Greyscale Shading

One major change to my illustration practice has been greyscale shading. I'd spend hours being dissatisfied with the way my colours transitioned and felt like I Was missing some hidden knowledge that my favourite creators and illustrators had. Funny enough I was missing something.


Attempt number 1:


As you can see, It looks dark and the greyscale image on the bottom doesn’t match the colours I’m putting over it so it still looks like somethings not quite right. That’s because my skills with matching colours to the tone were way off, as well as the tonal values on the bottom weren’t really making sense with the lighting I was going for. Even so, I was happy with what I had accomplished. I knew I was on to something that will improve my process in a massive way.


Attempt number 2:





My ability to do greyscale shading has significantly improved after realising my issue was tonal values and my colours were way too desaturated for what I wanted to achieve in the first attempt. Knowing this I stuck to a more basic idea for the lighting in order to focus on learning how to do greyscale shading and tonal values better. Even this piece to me looks flat, and thats due to the lack of contrast between the areas that are meant to be the shadow areas, but still a step up from where I was before.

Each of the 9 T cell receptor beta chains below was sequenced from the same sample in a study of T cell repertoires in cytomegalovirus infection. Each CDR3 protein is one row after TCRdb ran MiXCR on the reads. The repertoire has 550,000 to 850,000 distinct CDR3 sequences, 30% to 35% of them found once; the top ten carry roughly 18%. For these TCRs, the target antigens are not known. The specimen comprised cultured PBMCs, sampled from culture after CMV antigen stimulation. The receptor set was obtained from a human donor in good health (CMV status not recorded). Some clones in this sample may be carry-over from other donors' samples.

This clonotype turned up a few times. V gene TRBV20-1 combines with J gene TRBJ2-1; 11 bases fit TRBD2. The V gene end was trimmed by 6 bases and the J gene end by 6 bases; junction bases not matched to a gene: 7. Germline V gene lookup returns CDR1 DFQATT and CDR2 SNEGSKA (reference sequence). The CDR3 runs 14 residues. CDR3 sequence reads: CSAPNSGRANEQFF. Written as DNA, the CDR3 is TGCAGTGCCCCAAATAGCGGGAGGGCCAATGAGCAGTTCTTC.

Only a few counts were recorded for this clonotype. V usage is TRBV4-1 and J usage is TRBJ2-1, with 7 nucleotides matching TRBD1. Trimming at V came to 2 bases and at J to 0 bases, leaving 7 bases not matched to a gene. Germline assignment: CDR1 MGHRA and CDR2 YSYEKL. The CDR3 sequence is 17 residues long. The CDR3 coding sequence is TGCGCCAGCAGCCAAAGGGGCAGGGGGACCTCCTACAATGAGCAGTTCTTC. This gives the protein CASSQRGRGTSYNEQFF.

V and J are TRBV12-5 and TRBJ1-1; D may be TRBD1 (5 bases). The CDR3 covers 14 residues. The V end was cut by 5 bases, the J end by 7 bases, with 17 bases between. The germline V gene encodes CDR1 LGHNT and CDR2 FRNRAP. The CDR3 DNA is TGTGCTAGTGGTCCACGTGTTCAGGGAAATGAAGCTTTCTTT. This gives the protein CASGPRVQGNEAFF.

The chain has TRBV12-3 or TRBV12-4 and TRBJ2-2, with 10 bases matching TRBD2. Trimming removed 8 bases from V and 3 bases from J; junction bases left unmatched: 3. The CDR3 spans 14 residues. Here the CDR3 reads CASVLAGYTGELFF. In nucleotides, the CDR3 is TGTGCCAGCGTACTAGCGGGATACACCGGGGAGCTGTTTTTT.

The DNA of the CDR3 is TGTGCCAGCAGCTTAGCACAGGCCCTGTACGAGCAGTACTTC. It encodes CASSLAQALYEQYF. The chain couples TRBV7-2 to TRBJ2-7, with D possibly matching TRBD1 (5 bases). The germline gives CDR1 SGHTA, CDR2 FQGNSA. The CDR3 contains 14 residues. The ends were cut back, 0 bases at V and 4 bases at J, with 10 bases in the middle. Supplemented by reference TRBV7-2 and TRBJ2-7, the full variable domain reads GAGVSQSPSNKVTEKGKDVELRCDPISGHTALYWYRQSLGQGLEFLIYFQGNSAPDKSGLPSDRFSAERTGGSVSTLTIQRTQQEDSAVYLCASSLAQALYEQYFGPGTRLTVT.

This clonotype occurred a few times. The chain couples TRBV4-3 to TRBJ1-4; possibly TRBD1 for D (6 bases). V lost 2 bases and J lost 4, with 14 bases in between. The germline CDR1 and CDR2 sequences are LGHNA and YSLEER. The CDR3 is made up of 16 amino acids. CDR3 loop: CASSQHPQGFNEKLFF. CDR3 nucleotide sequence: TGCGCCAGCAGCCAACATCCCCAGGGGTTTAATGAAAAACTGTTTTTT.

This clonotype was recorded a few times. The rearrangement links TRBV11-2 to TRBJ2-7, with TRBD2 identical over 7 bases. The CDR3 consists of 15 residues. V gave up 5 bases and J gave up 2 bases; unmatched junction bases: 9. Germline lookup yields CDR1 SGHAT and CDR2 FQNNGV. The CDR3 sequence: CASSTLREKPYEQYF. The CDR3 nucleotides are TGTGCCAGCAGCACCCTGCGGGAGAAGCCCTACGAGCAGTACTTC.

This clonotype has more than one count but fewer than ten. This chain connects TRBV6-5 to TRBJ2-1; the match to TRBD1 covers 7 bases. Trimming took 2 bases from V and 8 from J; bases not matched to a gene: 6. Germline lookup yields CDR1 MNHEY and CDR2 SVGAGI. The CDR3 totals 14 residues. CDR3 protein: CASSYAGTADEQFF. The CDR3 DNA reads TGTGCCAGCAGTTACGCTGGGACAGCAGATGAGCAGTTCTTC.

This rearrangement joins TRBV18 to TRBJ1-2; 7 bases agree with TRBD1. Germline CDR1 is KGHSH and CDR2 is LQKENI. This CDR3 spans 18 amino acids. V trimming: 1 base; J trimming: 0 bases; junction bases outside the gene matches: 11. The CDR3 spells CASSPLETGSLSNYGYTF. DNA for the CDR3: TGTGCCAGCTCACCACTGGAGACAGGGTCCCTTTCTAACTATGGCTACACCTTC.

To conclude, I’ll leave some resources for other artists and illustrators to use if they want to learn this process. Even if you don’t want to make this a part of your process working in a monochromatic way will improve your tonal values to make your work more dynamic. I am obviously still learning this, however I have found this speeds up my process by several hours if I’m doing a final piece.


Here’s a very talented artist who talks through his process using greyscale shading very clearly that I’d recommend: https://youtu.be/LeZc-uYXv3Y


In a general note, I’m going to try make these blog posts every two weeks to document my development and give real resources I’m using to make improvements to my work and process.


Thanks for reading and have a good rest of the week.



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